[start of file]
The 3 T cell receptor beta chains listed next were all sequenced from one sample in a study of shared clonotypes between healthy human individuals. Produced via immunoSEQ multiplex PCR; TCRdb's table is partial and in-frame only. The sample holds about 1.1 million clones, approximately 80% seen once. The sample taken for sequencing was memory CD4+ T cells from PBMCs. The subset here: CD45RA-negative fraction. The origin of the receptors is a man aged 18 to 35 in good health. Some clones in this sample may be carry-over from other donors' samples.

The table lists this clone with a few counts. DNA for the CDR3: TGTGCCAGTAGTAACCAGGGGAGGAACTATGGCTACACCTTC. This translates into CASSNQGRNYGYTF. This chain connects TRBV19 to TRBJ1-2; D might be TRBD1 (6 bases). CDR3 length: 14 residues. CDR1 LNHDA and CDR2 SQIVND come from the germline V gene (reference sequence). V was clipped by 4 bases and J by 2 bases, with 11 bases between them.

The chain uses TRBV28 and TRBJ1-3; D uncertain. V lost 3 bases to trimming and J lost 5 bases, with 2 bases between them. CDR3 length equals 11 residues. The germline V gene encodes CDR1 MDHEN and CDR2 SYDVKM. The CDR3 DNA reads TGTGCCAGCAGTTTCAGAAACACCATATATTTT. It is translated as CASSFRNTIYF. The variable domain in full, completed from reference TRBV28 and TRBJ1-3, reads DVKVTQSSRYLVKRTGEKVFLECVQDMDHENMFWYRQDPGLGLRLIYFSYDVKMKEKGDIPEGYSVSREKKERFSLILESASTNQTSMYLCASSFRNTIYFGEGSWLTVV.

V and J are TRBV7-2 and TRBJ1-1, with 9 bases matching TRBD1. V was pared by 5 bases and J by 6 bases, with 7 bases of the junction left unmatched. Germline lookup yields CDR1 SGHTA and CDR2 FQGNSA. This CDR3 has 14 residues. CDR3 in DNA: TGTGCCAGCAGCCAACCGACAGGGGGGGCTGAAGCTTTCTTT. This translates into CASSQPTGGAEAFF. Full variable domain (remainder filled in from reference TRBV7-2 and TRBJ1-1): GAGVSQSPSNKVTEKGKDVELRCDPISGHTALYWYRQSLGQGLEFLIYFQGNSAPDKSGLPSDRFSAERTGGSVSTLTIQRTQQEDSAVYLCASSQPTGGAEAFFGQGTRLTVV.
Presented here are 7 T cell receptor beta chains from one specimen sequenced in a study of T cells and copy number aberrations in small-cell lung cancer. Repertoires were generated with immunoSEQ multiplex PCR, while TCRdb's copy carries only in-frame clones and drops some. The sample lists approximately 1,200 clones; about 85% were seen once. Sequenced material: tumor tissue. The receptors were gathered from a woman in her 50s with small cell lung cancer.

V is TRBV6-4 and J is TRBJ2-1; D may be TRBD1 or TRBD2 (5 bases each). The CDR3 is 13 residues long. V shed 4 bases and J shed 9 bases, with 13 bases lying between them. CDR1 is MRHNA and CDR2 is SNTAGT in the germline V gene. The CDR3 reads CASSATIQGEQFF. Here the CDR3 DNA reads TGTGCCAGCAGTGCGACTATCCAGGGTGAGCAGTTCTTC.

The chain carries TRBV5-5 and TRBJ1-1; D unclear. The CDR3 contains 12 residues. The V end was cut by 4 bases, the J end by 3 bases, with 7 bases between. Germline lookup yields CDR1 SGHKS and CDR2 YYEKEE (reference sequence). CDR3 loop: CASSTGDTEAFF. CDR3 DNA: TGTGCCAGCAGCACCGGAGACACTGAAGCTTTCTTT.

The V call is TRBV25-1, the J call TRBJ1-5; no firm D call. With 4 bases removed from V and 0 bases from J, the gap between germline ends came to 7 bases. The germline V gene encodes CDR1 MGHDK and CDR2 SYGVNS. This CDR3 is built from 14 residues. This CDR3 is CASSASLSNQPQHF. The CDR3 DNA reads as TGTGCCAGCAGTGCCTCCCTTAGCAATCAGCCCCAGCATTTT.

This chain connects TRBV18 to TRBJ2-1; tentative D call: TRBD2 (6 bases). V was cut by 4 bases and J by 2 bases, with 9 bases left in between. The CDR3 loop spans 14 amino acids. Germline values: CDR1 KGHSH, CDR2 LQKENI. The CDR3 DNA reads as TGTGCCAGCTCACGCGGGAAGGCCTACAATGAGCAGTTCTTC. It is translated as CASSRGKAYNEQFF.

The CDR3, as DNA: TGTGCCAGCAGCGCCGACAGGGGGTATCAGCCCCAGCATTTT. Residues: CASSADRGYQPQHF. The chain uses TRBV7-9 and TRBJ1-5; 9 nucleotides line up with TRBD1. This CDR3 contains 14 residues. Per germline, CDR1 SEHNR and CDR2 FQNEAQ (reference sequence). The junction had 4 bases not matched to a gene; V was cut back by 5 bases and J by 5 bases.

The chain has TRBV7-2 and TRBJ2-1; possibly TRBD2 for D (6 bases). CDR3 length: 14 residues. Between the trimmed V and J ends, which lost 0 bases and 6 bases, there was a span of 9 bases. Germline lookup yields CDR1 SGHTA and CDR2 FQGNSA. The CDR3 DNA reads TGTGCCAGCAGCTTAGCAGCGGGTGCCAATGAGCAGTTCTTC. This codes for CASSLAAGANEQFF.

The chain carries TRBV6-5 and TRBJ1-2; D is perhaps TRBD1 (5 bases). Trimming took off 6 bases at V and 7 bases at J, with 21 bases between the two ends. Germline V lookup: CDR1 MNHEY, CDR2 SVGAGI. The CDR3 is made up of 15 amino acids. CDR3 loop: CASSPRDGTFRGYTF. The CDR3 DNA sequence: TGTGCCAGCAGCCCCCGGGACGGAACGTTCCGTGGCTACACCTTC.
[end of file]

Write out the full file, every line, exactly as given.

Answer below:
The 3 T cell receptor beta chains listed next were all sequenced from one sample in a study of shared clonotypes between healthy human individuals. Produced via immunoSEQ multiplex PCR; TCRdb's table is partial and in-frame only. The sample holds about 1.1 million clones, approximately 80% seen once. The sample taken for sequencing was memory CD4+ T cells from PBMCs. The subset here: CD45RA-negative fraction. The origin of the receptors is a man aged 18 to 35 in good health. Some clones in this sample may be carry-over from other donors' samples.

The table lists this clone with a few counts. DNA for the CDR3: TGTGCCAGTAGTAACCAGGGGAGGAACTATGGCTACACCTTC. This translates into CASSNQGRNYGYTF. This chain connects TRBV19 to TRBJ1-2; D might be TRBD1 (6 bases). CDR3 length: 14 residues. CDR1 LNHDA and CDR2 SQIVND come from the germline V gene (reference sequence). V was clipped by 4 bases and J by 2 bases, with 11 bases between them.

The chain uses TRBV28 and TRBJ1-3; D uncertain. V lost 3 bases to trimming and J lost 5 bases, with 2 bases between them. CDR3 length equals 11 residues. The germline V gene encodes CDR1 MDHEN and CDR2 SYDVKM. The CDR3 DNA reads TGTGCCAGCAGTTTCAGAAACACCATATATTTT. It is translated as CASSFRNTIYF. The variable domain in full, completed from reference TRBV28 and TRBJ1-3, reads DVKVTQSSRYLVKRTGEKVFLECVQDMDHENMFWYRQDPGLGLRLIYFSYDVKMKEKGDIPEGYSVSREKKERFSLILESASTNQTSMYLCASSFRNTIYFGEGSWLTVV.

V and J are TRBV7-2 and TRBJ1-1, with 9 bases matching TRBD1. V was pared by 5 bases and J by 6 bases, with 7 bases of the junction left unmatched. Germline lookup yields CDR1 SGHTA and CDR2 FQGNSA. This CDR3 has 14 residues. CDR3 in DNA: TGTGCCAGCAGCCAACCGACAGGGGGGGCTGAAGCTTTCTTT. This translates into CASSQPTGGAEAFF. Full variable domain (remainder filled in from reference TRBV7-2 and TRBJ1-1): GAGVSQSPSNKVTEKGKDVELRCDPISGHTALYWYRQSLGQGLEFLIYFQGNSAPDKSGLPSDRFSAERTGGSVSTLTIQRTQQEDSAVYLCASSQPTGGAEAFFGQGTRLTVV.
Presented here are 7 T cell receptor beta chains from one specimen sequenced in a study of T cells and copy number aberrations in small-cell lung cancer. Repertoires were generated with immunoSEQ multiplex PCR, while TCRdb's copy carries only in-frame clones and drops some. The sample lists approximately 1,200 clones; about 85% were seen once. Sequenced material: tumor tissue. The receptors were gathered from a woman in her 50s with small cell lung cancer.

V is TRBV6-4 and J is TRBJ2-1; D may be TRBD1 or TRBD2 (5 bases each). The CDR3 is 13 residues long. V shed 4 bases and J shed 9 bases, with 13 bases lying between them. CDR1 is MRHNA and CDR2 is SNTAGT in the germline V gene. The CDR3 reads CASSATIQGEQFF. Here the CDR3 DNA reads TGTGCCAGCAGTGCGACTATCCAGGGTGAGCAGTTCTTC.

The chain carries TRBV5-5 and TRBJ1-1; D unclear. The CDR3 contains 12 residues. The V end was cut by 4 bases, the J end by 3 bases, with 7 bases between. Germline lookup yields CDR1 SGHKS and CDR2 YYEKEE (reference sequence). CDR3 loop: CASSTGDTEAFF. CDR3 DNA: TGTGCCAGCAGCACCGGAGACACTGAAGCTTTCTTT.

The V call is TRBV25-1, the J call TRBJ1-5; no firm D call. With 4 bases removed from V and 0 bases from J, the gap between germline ends came to 7 bases. The germline V gene encodes CDR1 MGHDK and CDR2 SYGVNS. This CDR3 is built from 14 residues. This CDR3 is CASSASLSNQPQHF. The CDR3 DNA reads as TGTGCCAGCAGTGCCTCCCTTAGCAATCAGCCCCAGCATTTT.

This chain connects TRBV18 to TRBJ2-1; tentative D call: TRBD2 (6 bases). V was cut by 4 bases and J by 2 bases, with 9 bases left in between. The CDR3 loop spans 14 amino acids. Germline values: CDR1 KGHSH, CDR2 LQKENI. The CDR3 DNA reads as TGTGCCAGCTCACGCGGGAAGGCCTACAATGAGCAGTTCTTC. It is translated as CASSRGKAYNEQFF.

The CDR3, as DNA: TGTGCCAGCAGCGCCGACAGGGGGTATCAGCCCCAGCATTTT. Residues: CASSADRGYQPQHF. The chain uses TRBV7-9 and TRBJ1-5; 9 nucleotides line up with TRBD1. This CDR3 contains 14 residues. Per germline, CDR1 SEHNR and CDR2 FQNEAQ (reference sequence). The junction had 4 bases not matched to a gene; V was cut back by 5 bases and J by 5 bases.

The chain has TRBV7-2 and TRBJ2-1; possibly TRBD2 for D (6 bases). CDR3 length: 14 residues. Between the trimmed V and J ends, which lost 0 bases and 6 bases, there was a span of 9 bases. Germline lookup yields CDR1 SGHTA and CDR2 FQGNSA. The CDR3 DNA reads TGTGCCAGCAGCTTAGCAGCGGGTGCCAATGAGCAGTTCTTC. This codes for CASSLAAGANEQFF.

The chain carries TRBV6-5 and TRBJ1-2; D is perhaps TRBD1 (5 bases). Trimming took off 6 bases at V and 7 bases at J, with 21 bases between the two ends. Germline V lookup: CDR1 MNHEY, CDR2 SVGAGI. The CDR3 is made up of 15 amino acids. CDR3 loop: CASSPRDGTFRGYTF. The CDR3 DNA sequence: TGTGCCAGCAGCCCCCGGGACGGAACGTTCCGTGGCTACACCTTC.